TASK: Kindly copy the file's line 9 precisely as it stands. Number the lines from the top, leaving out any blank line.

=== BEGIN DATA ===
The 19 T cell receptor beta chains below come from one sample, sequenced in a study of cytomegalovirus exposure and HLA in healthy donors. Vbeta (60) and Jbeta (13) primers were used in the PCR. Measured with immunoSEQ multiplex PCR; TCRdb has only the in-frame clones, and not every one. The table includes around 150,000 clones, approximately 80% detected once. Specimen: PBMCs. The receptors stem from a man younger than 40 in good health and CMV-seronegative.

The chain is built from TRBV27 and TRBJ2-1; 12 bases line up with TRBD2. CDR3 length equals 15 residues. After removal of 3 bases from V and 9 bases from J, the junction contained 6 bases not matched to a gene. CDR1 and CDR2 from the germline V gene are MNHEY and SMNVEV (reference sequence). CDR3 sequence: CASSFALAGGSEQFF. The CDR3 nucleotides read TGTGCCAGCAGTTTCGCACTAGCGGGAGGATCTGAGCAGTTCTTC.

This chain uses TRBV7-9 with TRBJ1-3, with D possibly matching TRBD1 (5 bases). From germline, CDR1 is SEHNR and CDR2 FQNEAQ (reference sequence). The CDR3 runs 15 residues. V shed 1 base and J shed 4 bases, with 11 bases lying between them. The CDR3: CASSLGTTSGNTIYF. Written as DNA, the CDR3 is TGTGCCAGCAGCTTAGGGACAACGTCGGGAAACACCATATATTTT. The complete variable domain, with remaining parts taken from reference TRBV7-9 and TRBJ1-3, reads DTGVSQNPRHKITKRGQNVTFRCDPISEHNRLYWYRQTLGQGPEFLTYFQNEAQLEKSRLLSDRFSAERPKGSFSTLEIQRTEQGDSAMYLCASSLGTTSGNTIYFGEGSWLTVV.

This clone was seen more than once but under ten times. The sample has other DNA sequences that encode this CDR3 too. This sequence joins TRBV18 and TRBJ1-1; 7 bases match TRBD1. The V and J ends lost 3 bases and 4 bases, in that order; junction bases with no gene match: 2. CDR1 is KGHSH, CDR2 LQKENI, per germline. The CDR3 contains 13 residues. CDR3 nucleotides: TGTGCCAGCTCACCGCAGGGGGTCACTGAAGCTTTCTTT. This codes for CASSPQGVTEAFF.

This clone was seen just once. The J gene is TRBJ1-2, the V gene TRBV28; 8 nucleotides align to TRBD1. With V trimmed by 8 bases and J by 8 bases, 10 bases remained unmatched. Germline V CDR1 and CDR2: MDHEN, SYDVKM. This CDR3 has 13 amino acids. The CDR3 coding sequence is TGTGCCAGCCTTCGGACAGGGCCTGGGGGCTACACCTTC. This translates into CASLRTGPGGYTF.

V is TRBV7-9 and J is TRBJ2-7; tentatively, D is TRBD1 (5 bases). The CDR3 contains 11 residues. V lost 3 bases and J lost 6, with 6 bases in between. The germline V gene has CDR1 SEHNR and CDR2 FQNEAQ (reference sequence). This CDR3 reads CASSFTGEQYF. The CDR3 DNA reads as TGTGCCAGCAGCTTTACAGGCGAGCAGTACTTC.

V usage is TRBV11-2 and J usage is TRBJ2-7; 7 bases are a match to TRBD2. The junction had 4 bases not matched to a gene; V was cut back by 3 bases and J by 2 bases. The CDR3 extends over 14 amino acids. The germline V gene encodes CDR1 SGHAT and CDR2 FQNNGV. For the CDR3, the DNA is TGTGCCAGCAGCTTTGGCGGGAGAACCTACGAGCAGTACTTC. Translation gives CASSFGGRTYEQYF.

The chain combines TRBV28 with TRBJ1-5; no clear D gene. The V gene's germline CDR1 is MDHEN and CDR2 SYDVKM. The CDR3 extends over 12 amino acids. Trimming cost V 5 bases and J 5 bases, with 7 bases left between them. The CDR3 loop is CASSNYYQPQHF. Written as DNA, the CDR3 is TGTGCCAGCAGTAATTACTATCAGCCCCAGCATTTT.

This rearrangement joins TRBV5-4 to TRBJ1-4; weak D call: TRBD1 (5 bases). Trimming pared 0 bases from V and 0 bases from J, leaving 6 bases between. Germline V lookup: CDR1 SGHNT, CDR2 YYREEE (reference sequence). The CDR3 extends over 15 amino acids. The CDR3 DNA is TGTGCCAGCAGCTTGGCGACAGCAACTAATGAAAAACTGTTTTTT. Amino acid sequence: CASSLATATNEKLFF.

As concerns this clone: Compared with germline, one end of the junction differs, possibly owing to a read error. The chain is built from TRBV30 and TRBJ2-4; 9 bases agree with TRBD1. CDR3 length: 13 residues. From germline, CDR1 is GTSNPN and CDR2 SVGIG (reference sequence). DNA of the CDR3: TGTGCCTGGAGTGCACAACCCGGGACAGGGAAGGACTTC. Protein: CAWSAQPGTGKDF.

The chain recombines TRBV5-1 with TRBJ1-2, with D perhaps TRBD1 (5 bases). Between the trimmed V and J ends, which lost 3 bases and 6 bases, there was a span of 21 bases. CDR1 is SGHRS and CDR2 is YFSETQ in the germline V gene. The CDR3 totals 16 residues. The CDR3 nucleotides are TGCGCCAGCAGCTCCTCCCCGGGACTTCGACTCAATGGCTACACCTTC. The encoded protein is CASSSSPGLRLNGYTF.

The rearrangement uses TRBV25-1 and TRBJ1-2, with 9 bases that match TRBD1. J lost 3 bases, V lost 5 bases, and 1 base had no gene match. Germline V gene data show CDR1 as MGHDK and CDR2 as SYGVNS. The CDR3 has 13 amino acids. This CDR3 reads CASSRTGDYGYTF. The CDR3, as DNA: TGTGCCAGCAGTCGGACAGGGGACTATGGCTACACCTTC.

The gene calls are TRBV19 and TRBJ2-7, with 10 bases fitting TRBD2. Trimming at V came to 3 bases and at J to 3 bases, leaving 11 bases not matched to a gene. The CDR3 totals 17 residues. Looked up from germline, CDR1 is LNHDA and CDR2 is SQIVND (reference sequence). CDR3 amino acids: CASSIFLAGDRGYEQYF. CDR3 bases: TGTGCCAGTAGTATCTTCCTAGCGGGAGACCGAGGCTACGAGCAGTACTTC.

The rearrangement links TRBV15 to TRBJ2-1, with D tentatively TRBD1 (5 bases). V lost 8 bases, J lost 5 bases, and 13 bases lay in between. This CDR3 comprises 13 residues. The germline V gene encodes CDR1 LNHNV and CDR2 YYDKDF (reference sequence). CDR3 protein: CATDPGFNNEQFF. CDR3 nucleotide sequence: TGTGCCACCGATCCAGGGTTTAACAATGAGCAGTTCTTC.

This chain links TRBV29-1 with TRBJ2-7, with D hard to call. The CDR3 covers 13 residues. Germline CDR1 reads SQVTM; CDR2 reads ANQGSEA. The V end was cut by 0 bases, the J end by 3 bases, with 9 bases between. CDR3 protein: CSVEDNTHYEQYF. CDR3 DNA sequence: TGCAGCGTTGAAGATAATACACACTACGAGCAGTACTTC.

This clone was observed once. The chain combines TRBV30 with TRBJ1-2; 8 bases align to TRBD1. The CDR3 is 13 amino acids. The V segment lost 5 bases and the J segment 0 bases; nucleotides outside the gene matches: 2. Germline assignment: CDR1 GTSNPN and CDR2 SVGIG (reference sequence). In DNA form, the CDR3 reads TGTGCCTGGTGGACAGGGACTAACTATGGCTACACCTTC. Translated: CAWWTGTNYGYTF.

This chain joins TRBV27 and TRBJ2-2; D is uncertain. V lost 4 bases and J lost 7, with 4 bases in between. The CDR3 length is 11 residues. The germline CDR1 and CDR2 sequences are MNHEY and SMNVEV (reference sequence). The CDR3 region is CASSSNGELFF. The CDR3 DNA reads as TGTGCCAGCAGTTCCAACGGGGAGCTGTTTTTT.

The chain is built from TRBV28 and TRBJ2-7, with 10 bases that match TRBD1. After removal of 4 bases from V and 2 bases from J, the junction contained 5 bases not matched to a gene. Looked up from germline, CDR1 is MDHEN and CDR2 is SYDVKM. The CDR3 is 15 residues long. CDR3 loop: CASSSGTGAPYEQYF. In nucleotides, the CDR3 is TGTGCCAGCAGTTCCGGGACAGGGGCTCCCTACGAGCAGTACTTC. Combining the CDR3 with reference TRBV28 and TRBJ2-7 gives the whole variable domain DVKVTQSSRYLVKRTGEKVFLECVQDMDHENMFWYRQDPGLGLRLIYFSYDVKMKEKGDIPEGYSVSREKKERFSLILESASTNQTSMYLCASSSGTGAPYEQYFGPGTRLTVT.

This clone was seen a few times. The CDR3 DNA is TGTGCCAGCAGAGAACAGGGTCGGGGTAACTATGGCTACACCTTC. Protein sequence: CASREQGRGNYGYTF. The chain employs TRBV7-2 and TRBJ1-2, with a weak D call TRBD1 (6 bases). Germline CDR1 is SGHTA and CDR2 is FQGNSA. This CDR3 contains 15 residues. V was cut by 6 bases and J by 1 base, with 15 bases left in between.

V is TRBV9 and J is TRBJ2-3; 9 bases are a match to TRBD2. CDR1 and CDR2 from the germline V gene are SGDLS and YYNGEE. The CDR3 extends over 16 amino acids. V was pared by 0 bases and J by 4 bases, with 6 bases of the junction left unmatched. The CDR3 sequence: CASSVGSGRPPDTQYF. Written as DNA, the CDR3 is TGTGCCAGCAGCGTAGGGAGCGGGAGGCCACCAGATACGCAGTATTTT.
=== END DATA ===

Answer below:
This rearrangement joins TRBV5-4 to TRBJ1-4; weak D call: TRBD1 (5 bases). Trimming pared 0 bases from V and 0 bases from J, leaving 6 bases between. Germline V lookup: CDR1 SGHNT, CDR2 YYREEE (reference sequence). The CDR3 extends over 15 amino acids. The CDR3 DNA is TGTGCCAGCAGCTTGGCGACAGCAACTAATGAAAAACTGTTTTTT. Amino acid sequence: CASSLATATNEKLFF.